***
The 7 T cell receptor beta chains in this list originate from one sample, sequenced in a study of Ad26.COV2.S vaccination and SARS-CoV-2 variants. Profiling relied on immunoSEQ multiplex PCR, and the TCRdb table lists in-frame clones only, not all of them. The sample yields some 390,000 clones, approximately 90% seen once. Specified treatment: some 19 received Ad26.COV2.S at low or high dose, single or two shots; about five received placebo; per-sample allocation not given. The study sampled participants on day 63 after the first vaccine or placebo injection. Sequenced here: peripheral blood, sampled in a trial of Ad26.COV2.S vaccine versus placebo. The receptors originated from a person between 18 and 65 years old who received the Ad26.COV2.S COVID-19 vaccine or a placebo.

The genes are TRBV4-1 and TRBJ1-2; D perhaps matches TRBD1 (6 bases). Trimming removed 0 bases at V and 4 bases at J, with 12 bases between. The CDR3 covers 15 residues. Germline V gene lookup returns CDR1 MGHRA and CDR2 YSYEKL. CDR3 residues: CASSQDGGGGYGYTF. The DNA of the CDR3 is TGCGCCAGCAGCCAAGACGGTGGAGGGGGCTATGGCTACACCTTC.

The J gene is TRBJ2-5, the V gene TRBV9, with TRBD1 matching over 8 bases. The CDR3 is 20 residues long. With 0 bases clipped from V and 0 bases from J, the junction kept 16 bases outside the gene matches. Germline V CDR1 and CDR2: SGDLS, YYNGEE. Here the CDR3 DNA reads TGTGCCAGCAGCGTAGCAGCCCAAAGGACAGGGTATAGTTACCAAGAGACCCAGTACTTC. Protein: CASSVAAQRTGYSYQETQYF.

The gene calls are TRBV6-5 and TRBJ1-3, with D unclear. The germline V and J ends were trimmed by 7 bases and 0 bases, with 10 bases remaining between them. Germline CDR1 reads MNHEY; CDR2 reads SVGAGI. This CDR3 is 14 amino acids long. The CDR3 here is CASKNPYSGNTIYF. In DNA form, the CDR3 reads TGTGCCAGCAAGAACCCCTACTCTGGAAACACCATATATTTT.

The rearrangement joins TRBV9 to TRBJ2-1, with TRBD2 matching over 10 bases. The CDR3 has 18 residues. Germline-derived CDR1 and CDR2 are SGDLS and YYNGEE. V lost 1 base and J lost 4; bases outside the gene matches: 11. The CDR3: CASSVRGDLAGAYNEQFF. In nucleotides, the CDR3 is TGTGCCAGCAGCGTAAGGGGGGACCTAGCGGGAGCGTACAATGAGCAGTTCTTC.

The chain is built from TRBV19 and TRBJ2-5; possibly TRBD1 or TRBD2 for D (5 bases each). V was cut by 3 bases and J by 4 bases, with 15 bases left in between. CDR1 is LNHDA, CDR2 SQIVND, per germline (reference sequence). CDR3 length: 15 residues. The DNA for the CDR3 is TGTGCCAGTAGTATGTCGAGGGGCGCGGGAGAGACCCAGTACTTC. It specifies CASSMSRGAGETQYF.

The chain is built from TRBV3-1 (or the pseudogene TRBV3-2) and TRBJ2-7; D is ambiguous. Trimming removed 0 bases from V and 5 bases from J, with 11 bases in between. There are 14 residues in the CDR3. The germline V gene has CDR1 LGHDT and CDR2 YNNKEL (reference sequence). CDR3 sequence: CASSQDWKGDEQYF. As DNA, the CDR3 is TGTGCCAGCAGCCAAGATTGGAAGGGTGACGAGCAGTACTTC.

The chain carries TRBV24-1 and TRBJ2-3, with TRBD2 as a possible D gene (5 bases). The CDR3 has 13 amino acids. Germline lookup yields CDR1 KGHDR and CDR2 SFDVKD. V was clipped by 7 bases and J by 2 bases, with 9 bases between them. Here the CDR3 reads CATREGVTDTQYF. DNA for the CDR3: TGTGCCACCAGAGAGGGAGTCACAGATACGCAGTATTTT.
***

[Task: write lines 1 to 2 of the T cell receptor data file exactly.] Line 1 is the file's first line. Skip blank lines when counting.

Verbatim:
The 7 T cell receptor beta chains in this list originate from one sample, sequenced in a study of Ad26.COV2.S vaccination and SARS-CoV-2 variants. Profiling relied on immunoSEQ multiplex PCR, and the TCRdb table lists in-frame clones only, not all of them. The sample yields some 390,000 clones, approximately 90% seen once. Specified treatment: some 19 received Ad26.COV2.S at low or high dose, single or two shots; about five received placebo; per-sample allocation not given. The study sampled participants on day 63 after the first vaccine or placebo injection. Sequenced here: peripheral blood, sampled in a trial of Ad26.COV2.S vaccine versus placebo. The receptors originated from a person between 18 and 65 years old who received the Ad26.COV2.S COVID-19 vaccine or a placebo.

The genes are TRBV4-1 and TRBJ1-2; D perhaps matches TRBD1 (6 bases). Trimming removed 0 bases at V and 4 bases at J, with 12 bases between. The CDR3 covers 15 residues. Germline V gene lookup returns CDR1 MGHRA and CDR2 YSYEKL. CDR3 residues: CASSQDGGGGYGYTF. The DNA of the CDR3 is TGCGCCAGCAGCCAAGACGGTGGAGGGGGCTATGGCTACACCTTC.